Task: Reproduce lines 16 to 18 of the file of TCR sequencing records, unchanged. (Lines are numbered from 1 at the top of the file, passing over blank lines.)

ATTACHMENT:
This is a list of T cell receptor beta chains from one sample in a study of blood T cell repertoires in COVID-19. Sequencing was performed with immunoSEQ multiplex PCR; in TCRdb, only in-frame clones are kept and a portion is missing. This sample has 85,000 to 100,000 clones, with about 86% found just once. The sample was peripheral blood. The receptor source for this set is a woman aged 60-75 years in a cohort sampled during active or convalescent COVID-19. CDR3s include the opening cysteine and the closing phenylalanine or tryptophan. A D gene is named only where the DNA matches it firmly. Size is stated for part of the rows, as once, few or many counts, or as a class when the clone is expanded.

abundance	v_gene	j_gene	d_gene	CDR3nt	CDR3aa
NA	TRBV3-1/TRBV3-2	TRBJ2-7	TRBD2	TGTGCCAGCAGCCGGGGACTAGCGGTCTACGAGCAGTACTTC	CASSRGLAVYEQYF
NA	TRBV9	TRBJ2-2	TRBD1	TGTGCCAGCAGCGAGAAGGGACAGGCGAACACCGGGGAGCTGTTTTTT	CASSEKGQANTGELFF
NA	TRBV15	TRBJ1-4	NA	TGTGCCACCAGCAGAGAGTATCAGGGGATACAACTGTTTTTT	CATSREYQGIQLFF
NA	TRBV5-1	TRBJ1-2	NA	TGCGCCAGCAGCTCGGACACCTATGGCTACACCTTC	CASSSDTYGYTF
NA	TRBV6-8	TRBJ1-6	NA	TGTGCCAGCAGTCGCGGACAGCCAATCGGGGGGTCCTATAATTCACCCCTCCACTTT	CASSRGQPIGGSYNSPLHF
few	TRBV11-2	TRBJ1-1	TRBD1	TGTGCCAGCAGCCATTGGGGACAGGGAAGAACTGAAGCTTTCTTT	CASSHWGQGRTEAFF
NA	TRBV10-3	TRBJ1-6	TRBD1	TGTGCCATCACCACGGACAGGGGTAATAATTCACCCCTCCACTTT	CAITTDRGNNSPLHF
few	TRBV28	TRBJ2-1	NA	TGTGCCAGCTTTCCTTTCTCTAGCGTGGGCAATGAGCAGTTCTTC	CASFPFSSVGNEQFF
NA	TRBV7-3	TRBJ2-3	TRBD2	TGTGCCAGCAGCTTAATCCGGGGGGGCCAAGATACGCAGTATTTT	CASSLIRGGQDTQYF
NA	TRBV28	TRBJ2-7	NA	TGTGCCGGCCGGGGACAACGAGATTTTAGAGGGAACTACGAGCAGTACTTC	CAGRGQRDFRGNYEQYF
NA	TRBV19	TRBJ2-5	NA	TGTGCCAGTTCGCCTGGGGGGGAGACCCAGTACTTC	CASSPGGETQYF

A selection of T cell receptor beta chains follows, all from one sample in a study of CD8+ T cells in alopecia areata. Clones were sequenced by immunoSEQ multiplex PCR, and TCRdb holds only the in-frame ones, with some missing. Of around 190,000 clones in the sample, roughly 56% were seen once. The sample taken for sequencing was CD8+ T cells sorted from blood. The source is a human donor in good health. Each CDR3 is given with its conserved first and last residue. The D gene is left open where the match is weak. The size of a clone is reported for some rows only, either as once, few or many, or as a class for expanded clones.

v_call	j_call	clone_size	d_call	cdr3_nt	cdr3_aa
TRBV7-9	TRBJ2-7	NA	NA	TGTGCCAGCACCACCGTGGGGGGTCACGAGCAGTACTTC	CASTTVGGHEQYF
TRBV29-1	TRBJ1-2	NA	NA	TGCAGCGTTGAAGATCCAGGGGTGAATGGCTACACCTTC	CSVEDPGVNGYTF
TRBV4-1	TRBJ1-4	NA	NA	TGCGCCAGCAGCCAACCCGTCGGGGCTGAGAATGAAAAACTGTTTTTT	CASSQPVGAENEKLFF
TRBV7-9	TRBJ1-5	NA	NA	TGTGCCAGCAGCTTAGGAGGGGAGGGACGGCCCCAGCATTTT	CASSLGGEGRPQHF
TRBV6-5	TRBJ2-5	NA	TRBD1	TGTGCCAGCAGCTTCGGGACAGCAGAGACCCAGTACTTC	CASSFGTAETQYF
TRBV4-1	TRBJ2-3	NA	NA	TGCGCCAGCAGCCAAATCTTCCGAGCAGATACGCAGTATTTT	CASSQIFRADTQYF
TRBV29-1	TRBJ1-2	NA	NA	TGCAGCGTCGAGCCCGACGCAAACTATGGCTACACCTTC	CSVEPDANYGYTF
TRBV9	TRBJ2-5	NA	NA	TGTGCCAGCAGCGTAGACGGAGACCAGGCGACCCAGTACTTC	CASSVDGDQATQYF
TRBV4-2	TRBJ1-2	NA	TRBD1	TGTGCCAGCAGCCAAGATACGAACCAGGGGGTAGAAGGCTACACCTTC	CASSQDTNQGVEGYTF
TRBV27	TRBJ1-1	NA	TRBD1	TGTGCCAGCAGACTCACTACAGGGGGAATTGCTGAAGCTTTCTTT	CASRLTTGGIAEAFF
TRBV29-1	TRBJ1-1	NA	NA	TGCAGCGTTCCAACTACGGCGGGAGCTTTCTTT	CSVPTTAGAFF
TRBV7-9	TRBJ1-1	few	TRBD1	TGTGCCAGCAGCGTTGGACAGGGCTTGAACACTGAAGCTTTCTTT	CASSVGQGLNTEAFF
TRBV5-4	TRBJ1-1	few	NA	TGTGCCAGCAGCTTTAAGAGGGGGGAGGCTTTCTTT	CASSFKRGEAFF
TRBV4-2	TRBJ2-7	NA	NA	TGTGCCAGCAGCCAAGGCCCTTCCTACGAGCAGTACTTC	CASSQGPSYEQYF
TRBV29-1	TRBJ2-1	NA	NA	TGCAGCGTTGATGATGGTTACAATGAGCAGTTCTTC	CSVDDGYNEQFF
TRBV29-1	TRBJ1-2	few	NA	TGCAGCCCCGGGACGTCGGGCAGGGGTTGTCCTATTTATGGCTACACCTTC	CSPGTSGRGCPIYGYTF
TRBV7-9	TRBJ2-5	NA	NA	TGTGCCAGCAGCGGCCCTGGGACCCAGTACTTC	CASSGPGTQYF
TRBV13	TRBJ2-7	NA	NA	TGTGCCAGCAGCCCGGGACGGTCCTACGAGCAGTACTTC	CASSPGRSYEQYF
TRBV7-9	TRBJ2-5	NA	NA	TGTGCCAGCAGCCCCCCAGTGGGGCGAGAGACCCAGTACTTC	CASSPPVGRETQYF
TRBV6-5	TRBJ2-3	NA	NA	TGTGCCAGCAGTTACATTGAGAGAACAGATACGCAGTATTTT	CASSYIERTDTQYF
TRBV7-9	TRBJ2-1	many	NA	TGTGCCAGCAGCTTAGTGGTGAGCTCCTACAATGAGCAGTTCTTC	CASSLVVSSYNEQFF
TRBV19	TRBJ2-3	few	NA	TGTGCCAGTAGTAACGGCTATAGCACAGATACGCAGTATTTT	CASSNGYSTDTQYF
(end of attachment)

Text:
TRBV7-9	TRBJ2-7	NA	NA	TGTGCCAGCACCACCGTGGGGGGTCACGAGCAGTACTTC	CASTTVGGHEQYF
TRBV29-1	TRBJ1-2	NA	NA	TGCAGCGTTGAAGATCCAGGGGTGAATGGCTACACCTTC	CSVEDPGVNGYTF
TRBV4-1	TRBJ1-4	NA	NA	TGCGCCAGCAGCCAACCCGTCGGGGCTGAGAATGAAAAACTGTTTTTT	CASSQPVGAENEKLFF